Manhattan of La Jolla
Posted on March 10, 2017
Few San Diego restaurants are built to last. Today’s dining public can be a fickle lot. Current foodie culture dictates eateries from white-linen hotspots to coffee shop mainstays follow every fad that comes along and continually renovate simply to maintain a respectable level of patronage. This makes it all the more commendable when stalwarts like Manhattan of La Jolla stick to their guns. Like the singer whose name graces the classic Steak Sinatra entrée on Manhattan’s menu, this venerable Italian spot has insisted on doing it their way for three decades.
Even after a semi-recent refresh, the restaurant, located on the ground floor of The Jewel’s Empress Hotel, delights with old-school charm and the great things folks used to look forward to when dining out. There’s a bar serving stiff drinks, live piano music Wednesday through Saturday, dim lighting, and plenty of brick — not faux brick — and certainly no trace of reclaimed wood or metal.
From the first step into the restaurant, customers feel recognized and valued. Everyone including the host who escorts diners to their cloth-lined table, the delightfully conversational and attentive wait-staff, and the watchful founding owner, knows how to take care of people. Ditto for those preparing Manhattan’s take on a Caesar salad tableside. Deft hands paddle together plates of Romaine with dressing (lent acidity via balsamic vinegar versus lemon juice) which teem with garlic and more Parmesan cheese than should be legal.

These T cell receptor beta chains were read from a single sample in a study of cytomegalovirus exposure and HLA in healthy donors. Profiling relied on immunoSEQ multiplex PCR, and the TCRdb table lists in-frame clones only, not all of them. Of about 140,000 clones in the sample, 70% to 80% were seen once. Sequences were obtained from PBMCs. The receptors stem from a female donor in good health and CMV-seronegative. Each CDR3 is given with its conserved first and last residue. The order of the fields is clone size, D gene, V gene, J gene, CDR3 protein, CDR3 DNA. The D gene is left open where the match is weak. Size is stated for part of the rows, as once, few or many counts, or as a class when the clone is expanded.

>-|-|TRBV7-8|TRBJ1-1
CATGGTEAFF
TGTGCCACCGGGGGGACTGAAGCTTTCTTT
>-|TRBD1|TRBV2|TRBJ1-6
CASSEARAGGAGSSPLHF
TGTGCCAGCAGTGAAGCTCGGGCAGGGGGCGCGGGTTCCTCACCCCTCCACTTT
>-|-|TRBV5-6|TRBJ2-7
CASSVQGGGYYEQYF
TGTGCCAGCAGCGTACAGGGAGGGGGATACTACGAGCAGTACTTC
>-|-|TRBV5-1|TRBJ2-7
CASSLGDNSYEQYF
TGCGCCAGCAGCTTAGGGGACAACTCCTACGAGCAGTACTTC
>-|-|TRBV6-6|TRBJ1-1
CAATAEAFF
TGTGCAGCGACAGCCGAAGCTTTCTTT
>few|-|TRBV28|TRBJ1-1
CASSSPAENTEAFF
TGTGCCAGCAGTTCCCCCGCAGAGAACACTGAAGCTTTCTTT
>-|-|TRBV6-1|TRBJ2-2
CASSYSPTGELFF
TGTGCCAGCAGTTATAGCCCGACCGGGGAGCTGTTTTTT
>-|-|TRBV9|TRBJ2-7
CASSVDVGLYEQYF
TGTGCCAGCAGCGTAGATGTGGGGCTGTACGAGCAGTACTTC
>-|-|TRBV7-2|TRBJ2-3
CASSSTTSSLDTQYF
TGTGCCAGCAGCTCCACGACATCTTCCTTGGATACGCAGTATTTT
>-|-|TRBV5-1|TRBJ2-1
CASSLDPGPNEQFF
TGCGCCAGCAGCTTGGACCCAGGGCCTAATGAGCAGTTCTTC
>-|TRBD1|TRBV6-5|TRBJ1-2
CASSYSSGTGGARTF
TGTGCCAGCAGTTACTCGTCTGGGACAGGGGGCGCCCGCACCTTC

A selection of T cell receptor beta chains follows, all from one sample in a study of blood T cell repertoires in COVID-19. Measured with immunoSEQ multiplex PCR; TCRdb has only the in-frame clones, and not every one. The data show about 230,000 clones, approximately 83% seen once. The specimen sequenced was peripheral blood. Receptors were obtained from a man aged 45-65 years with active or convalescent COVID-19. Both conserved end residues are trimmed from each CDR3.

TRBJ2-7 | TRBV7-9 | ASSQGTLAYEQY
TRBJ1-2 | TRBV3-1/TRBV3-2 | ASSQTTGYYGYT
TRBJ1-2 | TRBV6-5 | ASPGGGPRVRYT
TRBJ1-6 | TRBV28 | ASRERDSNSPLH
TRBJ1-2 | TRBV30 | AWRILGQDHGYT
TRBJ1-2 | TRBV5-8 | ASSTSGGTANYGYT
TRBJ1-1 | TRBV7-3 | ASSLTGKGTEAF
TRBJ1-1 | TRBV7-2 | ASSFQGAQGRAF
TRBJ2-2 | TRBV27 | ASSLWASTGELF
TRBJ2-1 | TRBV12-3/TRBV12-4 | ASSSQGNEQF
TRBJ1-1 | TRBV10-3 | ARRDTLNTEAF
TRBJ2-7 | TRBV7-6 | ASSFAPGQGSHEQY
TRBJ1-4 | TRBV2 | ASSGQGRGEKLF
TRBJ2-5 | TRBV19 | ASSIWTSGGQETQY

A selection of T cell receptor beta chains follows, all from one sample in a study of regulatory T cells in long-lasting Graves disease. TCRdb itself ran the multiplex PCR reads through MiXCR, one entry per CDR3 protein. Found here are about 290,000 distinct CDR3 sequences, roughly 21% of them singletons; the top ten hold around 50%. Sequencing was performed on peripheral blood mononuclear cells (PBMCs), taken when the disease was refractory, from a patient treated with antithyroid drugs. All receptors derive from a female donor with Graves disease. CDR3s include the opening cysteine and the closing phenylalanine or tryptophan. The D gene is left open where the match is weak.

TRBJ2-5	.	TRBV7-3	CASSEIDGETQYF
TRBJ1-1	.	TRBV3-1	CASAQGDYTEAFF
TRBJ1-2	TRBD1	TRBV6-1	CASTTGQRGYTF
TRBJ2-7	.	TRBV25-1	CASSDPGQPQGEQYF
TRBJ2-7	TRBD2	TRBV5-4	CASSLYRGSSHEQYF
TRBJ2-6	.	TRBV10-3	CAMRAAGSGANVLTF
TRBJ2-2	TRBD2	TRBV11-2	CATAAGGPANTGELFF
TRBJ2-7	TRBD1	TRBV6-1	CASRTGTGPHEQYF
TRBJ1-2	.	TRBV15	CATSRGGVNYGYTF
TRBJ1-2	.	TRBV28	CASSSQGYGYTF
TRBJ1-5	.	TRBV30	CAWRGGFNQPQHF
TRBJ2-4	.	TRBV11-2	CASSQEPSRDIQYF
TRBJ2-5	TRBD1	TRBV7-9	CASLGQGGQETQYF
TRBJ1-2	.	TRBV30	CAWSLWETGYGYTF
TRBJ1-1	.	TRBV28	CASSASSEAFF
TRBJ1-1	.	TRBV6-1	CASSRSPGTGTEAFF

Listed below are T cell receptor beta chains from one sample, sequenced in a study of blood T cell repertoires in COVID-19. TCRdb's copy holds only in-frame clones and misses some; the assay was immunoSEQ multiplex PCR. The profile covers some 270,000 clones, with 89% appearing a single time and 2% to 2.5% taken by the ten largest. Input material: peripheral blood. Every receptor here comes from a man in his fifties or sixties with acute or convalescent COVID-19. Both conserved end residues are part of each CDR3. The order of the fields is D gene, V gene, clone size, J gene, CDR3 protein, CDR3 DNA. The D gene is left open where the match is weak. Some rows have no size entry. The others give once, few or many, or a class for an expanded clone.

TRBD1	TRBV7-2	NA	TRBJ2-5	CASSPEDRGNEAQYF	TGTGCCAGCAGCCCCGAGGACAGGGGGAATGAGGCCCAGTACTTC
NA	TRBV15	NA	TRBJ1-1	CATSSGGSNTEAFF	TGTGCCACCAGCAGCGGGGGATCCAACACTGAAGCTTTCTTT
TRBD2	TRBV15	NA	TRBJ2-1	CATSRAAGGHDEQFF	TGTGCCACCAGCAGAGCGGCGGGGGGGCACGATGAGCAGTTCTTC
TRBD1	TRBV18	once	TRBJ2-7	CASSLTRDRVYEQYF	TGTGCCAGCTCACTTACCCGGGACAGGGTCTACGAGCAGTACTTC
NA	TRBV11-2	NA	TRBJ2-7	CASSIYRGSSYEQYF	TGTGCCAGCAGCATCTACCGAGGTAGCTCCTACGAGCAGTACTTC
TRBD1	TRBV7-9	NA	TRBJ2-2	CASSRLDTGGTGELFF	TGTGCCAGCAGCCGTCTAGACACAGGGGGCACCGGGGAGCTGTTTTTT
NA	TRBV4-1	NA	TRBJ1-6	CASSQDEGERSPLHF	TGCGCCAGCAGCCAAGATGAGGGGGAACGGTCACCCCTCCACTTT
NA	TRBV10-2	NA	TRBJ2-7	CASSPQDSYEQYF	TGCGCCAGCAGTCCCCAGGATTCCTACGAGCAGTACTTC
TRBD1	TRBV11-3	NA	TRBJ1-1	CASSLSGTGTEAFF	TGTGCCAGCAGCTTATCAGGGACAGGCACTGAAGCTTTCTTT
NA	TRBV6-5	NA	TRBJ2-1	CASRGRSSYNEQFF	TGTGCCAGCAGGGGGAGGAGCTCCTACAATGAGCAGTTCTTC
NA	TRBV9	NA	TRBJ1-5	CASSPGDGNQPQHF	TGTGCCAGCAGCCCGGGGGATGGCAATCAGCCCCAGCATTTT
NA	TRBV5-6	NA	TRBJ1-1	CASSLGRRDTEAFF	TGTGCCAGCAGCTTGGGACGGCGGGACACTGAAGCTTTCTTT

Manhattan of La Jolla takes the guesswork out of selecting appetizers. They arrange three of their self-proclaimed best — lobster ravioli, cannelloni, and shrimp scampi — onto a single plate. Each is so retro it makes you wonder why they haven’t become the next fad. The cannelloni, stuffed with a homogenous mixture of nicely seasoned beef, veal, and spinach, is renaissance-worthy; the scampi is perfectly cooked and napped with a light sauce that’s rich with fruity white wine character.
Familiar pasta preparations — Pomodoro, Primavera, Bolognese, and Alfredo along with gnocchi huddled under a thick blanket of mozzarella cheese — round out the primi course offerings. The gnocchi sports the same tomato sauce as the cannelloni, and makes for a great side dish for hearty secondi fare. The lemon- and garlic-mounted veal chop Fiorentina is a Zagat award-winner, but diners can order it several other ways including Oscar-style, topped with plump lump crabmeat and creamy béarnaise. Timeless veal preparations — Marsala, Piccatta, Milanese, Parmigiana — salt and pepper the menu, along with sturdy steak choices that all hark back to a simpler time.
The dessert list is one of the longest in town. It’s studded with delights like house-made cannoli and tiramisu, plus a take on Bananas Foster dubbed PJ’s Banana Royale that subs Italian hazelnut liqueur for the original rum and crème de banane. It’s another example of Manhattan doing it their way, and their way is praise-worthy, indeed. 858.459.0700, manhattanoflajolla.com Brandon Hernández
Photography by Vincent Knakal